Chats for Change | National Edition
Following this spring’s Subway Summit Webinar Series session titled, Racism: American Medicine’s Fatal Flaw, we created Chats for Change sessions that were available to all in the medical education and health care communities—like the ones listed below.
We invite you to share these sessions widely with your colleagues to join us in these national conversations.
The Invention of Whiteness
Whiteness is a socially significant structure that constricts life chances, opportunities, and privilege in American society. Join us as we explore the creation and significance of whiteness and its connection to the persistence of racism in American society, If we are to understand the forces at work in our country today, we must understand the forces that shape us.
Wednesday, December 1 | 12-1 pm EST | Join us on Zoom.
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How much time do we have before interest in, and tolerance of, anti-racism wanes?
To be honest, we’re already seeing disengagement. People are either exhausted, unsure of the next steps, or unable to sustain the work for other reasons. And every day there are more and more voices trying to drown out this important work. What will it take for us to sustain systemic change within our institutions and across medical education during one of the most contentious and divided times in modern history? All we know is we can’t answer this question alone, in our silos. It’s time to lean into each other, more than ever.
Join us this coming year as we grapple with turning this moment into a movement. Throughout the year we will host monthly Chats for Change that challenge us to question what is, and dialogue about what could be. In the new year we will collectively imagine transforming medicine into a profession that is anti-racist. What will it look like or feel like? What are the relationships, behaviors, actions, and activities that we would like to see? What is the “big picture” of where we are headed?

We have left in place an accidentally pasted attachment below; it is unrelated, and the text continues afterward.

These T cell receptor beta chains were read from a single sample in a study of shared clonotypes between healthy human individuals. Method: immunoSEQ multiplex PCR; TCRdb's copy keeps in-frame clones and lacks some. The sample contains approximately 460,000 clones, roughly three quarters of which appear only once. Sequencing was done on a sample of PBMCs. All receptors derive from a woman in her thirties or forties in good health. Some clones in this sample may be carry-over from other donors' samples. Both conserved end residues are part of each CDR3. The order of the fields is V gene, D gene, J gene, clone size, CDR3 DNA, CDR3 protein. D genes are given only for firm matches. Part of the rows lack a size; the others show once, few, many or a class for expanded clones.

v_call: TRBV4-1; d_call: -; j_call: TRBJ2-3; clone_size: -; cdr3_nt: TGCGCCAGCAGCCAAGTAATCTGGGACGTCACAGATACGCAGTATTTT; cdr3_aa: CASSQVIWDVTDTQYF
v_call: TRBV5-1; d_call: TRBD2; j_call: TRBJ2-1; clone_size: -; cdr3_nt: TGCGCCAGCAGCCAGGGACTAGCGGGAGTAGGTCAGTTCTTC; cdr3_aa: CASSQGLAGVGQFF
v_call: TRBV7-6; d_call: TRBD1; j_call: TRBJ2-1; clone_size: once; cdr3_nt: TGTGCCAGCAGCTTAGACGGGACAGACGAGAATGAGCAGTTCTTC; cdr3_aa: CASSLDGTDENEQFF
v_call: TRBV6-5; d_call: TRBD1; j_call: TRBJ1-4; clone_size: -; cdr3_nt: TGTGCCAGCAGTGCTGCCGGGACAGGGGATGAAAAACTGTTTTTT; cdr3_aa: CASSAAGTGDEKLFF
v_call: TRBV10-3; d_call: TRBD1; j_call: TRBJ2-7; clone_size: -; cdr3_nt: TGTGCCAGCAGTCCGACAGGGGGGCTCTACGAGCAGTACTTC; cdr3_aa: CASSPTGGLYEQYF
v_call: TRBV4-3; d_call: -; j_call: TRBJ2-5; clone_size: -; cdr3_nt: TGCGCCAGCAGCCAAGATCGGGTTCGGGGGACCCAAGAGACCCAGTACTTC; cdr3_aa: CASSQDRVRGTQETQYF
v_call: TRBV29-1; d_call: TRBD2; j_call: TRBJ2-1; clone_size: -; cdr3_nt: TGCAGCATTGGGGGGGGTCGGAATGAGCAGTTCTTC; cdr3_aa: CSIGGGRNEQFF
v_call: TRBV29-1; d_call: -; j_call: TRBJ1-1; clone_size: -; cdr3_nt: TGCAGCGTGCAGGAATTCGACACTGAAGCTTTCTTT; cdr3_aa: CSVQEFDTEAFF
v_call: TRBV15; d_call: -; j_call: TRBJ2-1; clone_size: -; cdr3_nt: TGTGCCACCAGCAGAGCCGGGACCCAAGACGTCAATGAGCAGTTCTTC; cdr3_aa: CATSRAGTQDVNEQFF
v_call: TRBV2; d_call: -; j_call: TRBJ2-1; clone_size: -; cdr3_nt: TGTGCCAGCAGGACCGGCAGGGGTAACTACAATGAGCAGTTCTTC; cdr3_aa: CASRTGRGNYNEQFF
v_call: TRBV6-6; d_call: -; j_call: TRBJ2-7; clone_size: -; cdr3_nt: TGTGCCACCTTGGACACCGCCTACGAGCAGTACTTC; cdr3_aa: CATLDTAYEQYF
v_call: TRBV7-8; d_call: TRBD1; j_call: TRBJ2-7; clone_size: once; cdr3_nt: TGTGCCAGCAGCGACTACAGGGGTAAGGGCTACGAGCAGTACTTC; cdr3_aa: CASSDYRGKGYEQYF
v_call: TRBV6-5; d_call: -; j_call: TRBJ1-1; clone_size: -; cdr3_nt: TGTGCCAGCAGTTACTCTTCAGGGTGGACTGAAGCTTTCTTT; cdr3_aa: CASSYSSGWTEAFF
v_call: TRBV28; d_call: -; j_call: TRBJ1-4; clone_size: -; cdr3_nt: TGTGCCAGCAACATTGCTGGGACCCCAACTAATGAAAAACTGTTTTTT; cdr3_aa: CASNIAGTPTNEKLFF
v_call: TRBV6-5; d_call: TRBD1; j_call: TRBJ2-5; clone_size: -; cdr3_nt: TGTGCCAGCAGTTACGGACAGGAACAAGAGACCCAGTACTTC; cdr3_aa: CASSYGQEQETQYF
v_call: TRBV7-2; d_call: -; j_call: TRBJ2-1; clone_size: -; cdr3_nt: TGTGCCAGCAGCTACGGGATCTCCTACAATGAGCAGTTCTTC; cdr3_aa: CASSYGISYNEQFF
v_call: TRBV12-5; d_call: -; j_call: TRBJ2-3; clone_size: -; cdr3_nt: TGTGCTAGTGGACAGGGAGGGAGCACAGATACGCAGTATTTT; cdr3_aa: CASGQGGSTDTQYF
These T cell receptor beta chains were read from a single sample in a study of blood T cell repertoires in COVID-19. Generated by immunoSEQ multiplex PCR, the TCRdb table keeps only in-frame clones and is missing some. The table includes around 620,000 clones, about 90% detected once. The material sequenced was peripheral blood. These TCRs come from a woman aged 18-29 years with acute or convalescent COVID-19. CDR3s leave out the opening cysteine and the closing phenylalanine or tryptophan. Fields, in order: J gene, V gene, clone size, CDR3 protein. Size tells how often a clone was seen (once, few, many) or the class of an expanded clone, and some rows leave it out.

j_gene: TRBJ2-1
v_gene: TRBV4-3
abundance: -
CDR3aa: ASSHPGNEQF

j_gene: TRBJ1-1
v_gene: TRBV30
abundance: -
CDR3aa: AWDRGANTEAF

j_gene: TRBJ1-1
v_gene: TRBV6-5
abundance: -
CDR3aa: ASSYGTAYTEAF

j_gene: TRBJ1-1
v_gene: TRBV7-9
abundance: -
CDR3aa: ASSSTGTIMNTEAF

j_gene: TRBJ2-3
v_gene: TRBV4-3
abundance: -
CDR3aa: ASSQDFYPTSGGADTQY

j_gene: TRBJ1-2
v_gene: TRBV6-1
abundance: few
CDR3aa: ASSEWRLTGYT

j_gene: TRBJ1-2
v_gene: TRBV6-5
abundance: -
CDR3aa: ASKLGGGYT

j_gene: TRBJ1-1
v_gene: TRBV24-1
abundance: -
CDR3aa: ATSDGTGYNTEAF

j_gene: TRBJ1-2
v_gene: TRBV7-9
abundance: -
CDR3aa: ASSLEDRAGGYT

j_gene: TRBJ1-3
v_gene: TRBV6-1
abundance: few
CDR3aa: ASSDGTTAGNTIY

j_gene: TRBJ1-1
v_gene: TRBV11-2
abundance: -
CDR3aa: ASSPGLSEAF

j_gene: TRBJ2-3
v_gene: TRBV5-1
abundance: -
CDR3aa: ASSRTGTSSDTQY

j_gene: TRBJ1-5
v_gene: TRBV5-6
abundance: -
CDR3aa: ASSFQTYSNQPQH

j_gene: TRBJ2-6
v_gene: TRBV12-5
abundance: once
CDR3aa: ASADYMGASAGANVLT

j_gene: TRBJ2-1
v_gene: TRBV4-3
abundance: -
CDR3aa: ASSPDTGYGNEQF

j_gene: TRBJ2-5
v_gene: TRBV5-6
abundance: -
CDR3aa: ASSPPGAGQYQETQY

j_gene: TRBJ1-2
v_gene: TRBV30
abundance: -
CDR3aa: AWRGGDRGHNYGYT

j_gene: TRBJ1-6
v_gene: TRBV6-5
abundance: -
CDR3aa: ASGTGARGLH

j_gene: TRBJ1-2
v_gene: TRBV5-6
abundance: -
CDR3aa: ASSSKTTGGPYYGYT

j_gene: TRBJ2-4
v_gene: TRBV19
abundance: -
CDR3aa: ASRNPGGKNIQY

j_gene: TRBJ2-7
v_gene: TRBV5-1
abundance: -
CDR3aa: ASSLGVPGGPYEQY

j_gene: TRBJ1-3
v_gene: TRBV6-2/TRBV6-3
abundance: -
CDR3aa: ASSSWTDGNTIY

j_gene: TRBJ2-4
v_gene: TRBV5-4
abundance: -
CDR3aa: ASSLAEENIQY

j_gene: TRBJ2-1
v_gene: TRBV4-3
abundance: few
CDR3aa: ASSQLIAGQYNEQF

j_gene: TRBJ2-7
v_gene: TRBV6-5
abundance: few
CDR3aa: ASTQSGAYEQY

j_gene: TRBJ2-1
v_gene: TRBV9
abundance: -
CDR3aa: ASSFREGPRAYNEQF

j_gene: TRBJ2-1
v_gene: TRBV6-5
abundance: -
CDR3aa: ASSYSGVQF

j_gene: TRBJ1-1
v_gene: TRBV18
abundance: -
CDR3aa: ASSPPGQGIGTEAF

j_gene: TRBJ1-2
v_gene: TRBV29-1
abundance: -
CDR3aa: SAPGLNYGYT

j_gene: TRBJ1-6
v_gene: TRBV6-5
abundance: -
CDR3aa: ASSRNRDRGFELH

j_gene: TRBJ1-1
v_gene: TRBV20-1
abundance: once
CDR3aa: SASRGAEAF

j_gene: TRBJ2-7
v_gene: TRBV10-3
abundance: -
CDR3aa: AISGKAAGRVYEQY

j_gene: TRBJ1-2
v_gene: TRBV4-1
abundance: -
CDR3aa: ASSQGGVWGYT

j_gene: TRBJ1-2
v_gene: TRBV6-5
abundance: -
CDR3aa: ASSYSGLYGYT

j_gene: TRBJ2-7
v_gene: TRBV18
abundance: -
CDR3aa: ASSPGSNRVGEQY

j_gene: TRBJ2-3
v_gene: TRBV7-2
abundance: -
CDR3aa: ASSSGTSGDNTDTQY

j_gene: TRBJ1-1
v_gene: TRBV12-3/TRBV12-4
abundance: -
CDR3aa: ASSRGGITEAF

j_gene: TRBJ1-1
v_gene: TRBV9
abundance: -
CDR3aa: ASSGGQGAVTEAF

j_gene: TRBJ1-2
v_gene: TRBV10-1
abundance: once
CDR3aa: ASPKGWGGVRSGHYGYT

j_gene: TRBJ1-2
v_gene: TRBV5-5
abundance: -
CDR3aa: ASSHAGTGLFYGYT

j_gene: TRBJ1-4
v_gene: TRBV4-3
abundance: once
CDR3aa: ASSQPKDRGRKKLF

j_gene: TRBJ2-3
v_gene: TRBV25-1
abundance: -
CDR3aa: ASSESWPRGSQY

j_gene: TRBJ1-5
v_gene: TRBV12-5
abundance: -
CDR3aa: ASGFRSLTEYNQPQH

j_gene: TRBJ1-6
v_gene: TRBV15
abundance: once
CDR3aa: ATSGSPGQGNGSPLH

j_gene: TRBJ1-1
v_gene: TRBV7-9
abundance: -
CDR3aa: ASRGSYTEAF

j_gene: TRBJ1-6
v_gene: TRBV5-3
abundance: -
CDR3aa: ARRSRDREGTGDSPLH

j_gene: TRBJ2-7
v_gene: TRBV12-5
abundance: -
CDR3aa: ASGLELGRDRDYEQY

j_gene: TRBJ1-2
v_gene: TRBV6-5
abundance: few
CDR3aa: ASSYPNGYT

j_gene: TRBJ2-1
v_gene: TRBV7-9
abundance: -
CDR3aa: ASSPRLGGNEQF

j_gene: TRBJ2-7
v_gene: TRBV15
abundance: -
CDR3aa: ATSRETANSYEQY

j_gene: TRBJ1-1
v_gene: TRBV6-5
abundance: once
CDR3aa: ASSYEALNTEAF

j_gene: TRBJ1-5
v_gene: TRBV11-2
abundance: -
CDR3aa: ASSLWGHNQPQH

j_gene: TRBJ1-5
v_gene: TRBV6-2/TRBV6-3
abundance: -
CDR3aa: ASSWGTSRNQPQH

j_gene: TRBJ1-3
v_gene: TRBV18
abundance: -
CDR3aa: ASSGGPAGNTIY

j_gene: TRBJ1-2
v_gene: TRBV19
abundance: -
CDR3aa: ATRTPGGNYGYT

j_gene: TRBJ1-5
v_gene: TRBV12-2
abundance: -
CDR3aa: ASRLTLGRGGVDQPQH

Starting in February we will kick off the Say What You Mean; Mean What You Say series by focusing on language. Over the past year we have used and heard the terms Critical Race Theory, antiracism, and white supremacy culture. It’s time we come together to deconstruct how they are used, misused and abused. If we are going to build a movement we need to be clear about what we are saying and declaring.
“Never, ever be afraid to make some noise and get in good trouble, necessary trouble.” —John Lewis, November 2018
National Chats for Change | Spring 2022 Schedule
Dreaming into an Antiracist Medical Education Movement
Imagine redesigning medical education so that it is centered on learners, educators, staff, and patients most impacted by multiple and intersecting structures of oppression. Join us as we dream of transforming medicine into a profession that is anti-racist.
Wednesday, January 5 | 12-1 pm EST | Join us on Zoom.
Say What You Mean, Mean What You Say: Anti-Racism
Anti-racism has become the popular catch-phrase describing who we in medical education think we are and what we aspire to do. It has been defined and redefined by many experts in the field, with language that is not always aligned and sometimes appears to be contradictory. Can we have a conversation about what we want it to mean when we think about the life cycle of the students we recruit, teach, support, and advise? What does anti-racism mean in all these contexts? What are we actually “anti”?
Wednesday, February 2 | 12-1 pm EST | Join us on Zoom.
Say What You Mean, Mean What You Say: Critical Race Theory
Critical Race Theory has become the political and social third rail of anti-racism efforts, but do we actually know what it means; what its origins are; how it impacts our personal and professional lives; and why it is so triggering for so many white people? Join us as we explore the intersection of CRT with individual, institutional, and national efforts to undermine anti-racism.
Wednesday, March 2 | 12-1 pm EST | Join us on Zoom.
Say What You Mean, Mean What You Say: White Supremacy Culture
White Supremacy Culture is the forbidden fruit. Take a bite and it will give you more knowledge and power than those who are hoarding that power are willing to share. This is the term that will stop all medical education conversations dead in their tracks. Let’s explore why that is so, and whether there are ways we can help our colleagues and leaders embrace this concept, without feeding too much into their fragility and right to comfort.